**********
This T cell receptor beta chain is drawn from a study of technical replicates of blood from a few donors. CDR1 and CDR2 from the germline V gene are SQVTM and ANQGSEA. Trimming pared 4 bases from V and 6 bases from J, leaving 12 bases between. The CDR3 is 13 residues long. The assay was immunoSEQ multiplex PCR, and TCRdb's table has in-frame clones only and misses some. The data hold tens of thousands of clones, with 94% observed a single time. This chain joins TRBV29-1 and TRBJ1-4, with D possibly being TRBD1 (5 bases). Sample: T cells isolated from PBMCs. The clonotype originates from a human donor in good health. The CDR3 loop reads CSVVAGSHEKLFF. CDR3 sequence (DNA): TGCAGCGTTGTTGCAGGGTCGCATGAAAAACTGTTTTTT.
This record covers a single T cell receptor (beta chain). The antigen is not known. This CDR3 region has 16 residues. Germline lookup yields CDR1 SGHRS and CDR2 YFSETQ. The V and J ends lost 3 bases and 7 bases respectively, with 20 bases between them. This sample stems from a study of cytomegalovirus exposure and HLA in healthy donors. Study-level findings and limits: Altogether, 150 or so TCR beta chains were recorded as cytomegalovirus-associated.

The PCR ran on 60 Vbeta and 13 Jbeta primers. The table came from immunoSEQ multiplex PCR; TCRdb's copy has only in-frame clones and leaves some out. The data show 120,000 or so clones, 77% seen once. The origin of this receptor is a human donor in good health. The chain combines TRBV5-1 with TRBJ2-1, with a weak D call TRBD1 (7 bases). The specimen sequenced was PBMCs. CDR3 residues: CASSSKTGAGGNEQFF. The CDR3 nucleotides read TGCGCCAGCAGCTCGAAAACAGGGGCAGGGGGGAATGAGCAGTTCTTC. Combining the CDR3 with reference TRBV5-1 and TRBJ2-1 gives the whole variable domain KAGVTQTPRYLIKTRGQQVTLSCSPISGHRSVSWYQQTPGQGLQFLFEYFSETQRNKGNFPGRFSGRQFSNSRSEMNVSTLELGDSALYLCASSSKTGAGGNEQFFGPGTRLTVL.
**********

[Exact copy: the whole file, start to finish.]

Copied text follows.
This T cell receptor beta chain is drawn from a study of technical replicates of blood from a few donors. CDR1 and CDR2 from the germline V gene are SQVTM and ANQGSEA. Trimming pared 4 bases from V and 6 bases from J, leaving 12 bases between. The CDR3 is 13 residues long. The assay was immunoSEQ multiplex PCR, and TCRdb's table has in-frame clones only and misses some. The data hold tens of thousands of clones, with 94% observed a single time. This chain joins TRBV29-1 and TRBJ1-4, with D possibly being TRBD1 (5 bases). Sample: T cells isolated from PBMCs. The clonotype originates from a human donor in good health. The CDR3 loop reads CSVVAGSHEKLFF. CDR3 sequence (DNA): TGCAGCGTTGTTGCAGGGTCGCATGAAAAACTGTTTTTT.
This record covers a single T cell receptor (beta chain). The antigen is not known. This CDR3 region has 16 residues. Germline lookup yields CDR1 SGHRS and CDR2 YFSETQ. The V and J ends lost 3 bases and 7 bases respectively, with 20 bases between them. This sample stems from a study of cytomegalovirus exposure and HLA in healthy donors. Study-level findings and limits: Altogether, 150 or so TCR beta chains were recorded as cytomegalovirus-associated.

The PCR ran on 60 Vbeta and 13 Jbeta primers. The table came from immunoSEQ multiplex PCR; TCRdb's copy has only in-frame clones and leaves some out. The data show 120,000 or so clones, 77% seen once. The origin of this receptor is a human donor in good health. The chain combines TRBV5-1 with TRBJ2-1, with a weak D call TRBD1 (7 bases). The specimen sequenced was PBMCs. CDR3 residues: CASSSKTGAGGNEQFF. The CDR3 nucleotides read TGCGCCAGCAGCTCGAAAACAGGGGCAGGGGGGAATGAGCAGTTCTTC. Combining the CDR3 with reference TRBV5-1 and TRBJ2-1 gives the whole variable domain KAGVTQTPRYLIKTRGQQVTLSCSPISGHRSVSWYQQTPGQGLQFLFEYFSETQRNKGNFPGRFSGRQFSNSRSEMNVSTLELGDSALYLCASSSKTGAGGNEQFFGPGTRLTVL.